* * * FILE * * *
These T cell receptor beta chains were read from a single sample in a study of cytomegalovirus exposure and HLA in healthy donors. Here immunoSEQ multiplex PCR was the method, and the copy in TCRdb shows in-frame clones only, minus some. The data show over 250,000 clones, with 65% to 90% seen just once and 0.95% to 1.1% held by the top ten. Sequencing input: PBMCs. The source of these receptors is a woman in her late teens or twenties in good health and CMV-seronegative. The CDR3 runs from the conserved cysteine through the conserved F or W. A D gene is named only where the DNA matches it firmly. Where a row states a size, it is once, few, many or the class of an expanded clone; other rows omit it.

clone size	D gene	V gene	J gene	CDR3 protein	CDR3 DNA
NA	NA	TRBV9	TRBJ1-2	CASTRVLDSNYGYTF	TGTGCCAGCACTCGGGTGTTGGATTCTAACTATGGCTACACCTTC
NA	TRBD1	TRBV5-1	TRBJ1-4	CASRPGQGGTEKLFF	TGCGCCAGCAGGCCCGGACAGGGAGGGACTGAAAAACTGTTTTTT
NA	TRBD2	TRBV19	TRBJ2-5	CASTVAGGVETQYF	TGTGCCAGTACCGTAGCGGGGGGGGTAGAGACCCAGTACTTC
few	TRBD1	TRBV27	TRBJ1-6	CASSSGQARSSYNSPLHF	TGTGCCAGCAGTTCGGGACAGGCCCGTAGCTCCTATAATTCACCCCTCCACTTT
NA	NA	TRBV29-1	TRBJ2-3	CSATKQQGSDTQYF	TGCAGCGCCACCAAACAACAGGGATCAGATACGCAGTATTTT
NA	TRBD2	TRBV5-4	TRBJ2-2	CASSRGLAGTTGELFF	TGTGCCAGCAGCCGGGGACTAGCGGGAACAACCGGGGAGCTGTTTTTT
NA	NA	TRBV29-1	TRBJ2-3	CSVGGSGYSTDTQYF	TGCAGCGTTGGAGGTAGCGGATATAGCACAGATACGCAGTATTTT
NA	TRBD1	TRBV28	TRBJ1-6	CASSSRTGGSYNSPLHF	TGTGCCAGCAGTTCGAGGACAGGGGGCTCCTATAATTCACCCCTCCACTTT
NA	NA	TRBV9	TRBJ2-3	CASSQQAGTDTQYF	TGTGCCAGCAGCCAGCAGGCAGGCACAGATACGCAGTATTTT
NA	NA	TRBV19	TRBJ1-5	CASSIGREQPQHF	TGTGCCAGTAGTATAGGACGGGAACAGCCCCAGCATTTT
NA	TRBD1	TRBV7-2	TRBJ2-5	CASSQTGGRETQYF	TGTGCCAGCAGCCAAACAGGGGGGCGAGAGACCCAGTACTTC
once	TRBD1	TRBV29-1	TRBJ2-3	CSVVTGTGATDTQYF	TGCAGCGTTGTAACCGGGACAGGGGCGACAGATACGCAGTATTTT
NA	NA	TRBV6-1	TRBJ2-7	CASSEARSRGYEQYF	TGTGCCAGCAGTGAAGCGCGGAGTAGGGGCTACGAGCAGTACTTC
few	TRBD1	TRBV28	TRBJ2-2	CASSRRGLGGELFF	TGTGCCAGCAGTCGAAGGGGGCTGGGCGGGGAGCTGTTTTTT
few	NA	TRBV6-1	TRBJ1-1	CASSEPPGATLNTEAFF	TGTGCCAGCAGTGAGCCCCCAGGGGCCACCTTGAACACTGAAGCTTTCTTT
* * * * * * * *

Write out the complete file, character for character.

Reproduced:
These T cell receptor beta chains were read from a single sample in a study of cytomegalovirus exposure and HLA in healthy donors. Here immunoSEQ multiplex PCR was the method, and the copy in TCRdb shows in-frame clones only, minus some. The data show over 250,000 clones, with 65% to 90% seen just once and 0.95% to 1.1% held by the top ten. Sequencing input: PBMCs. The source of these receptors is a woman in her late teens or twenties in good health and CMV-seronegative. The CDR3 runs from the conserved cysteine through the conserved F or W. A D gene is named only where the DNA matches it firmly. Where a row states a size, it is once, few, many or the class of an expanded clone; other rows omit it.

clone size	D gene	V gene	J gene	CDR3 protein	CDR3 DNA
NA	NA	TRBV9	TRBJ1-2	CASTRVLDSNYGYTF	TGTGCCAGCACTCGGGTGTTGGATTCTAACTATGGCTACACCTTC
NA	TRBD1	TRBV5-1	TRBJ1-4	CASRPGQGGTEKLFF	TGCGCCAGCAGGCCCGGACAGGGAGGGACTGAAAAACTGTTTTTT
NA	TRBD2	TRBV19	TRBJ2-5	CASTVAGGVETQYF	TGTGCCAGTACCGTAGCGGGGGGGGTAGAGACCCAGTACTTC
few	TRBD1	TRBV27	TRBJ1-6	CASSSGQARSSYNSPLHF	TGTGCCAGCAGTTCGGGACAGGCCCGTAGCTCCTATAATTCACCCCTCCACTTT
NA	NA	TRBV29-1	TRBJ2-3	CSATKQQGSDTQYF	TGCAGCGCCACCAAACAACAGGGATCAGATACGCAGTATTTT
NA	TRBD2	TRBV5-4	TRBJ2-2	CASSRGLAGTTGELFF	TGTGCCAGCAGCCGGGGACTAGCGGGAACAACCGGGGAGCTGTTTTTT
NA	NA	TRBV29-1	TRBJ2-3	CSVGGSGYSTDTQYF	TGCAGCGTTGGAGGTAGCGGATATAGCACAGATACGCAGTATTTT
NA	TRBD1	TRBV28	TRBJ1-6	CASSSRTGGSYNSPLHF	TGTGCCAGCAGTTCGAGGACAGGGGGCTCCTATAATTCACCCCTCCACTTT
NA	NA	TRBV9	TRBJ2-3	CASSQQAGTDTQYF	TGTGCCAGCAGCCAGCAGGCAGGCACAGATACGCAGTATTTT
NA	NA	TRBV19	TRBJ1-5	CASSIGREQPQHF	TGTGCCAGTAGTATAGGACGGGAACAGCCCCAGCATTTT
NA	TRBD1	TRBV7-2	TRBJ2-5	CASSQTGGRETQYF	TGTGCCAGCAGCCAAACAGGGGGGCGAGAGACCCAGTACTTC
once	TRBD1	TRBV29-1	TRBJ2-3	CSVVTGTGATDTQYF	TGCAGCGTTGTAACCGGGACAGGGGCGACAGATACGCAGTATTTT
NA	NA	TRBV6-1	TRBJ2-7	CASSEARSRGYEQYF	TGTGCCAGCAGTGAAGCGCGGAGTAGGGGCTACGAGCAGTACTTC
few	TRBD1	TRBV28	TRBJ2-2	CASSRRGLGGELFF	TGTGCCAGCAGTCGAAGGGGGCTGGGCGGGGAGCTGTTTTTT
few	NA	TRBV6-1	TRBJ1-1	CASSEPPGATLNTEAFF	TGTGCCAGCAGTGAGCCCCCAGGGGCCACCTTGAACACTGAAGCTTTCTTT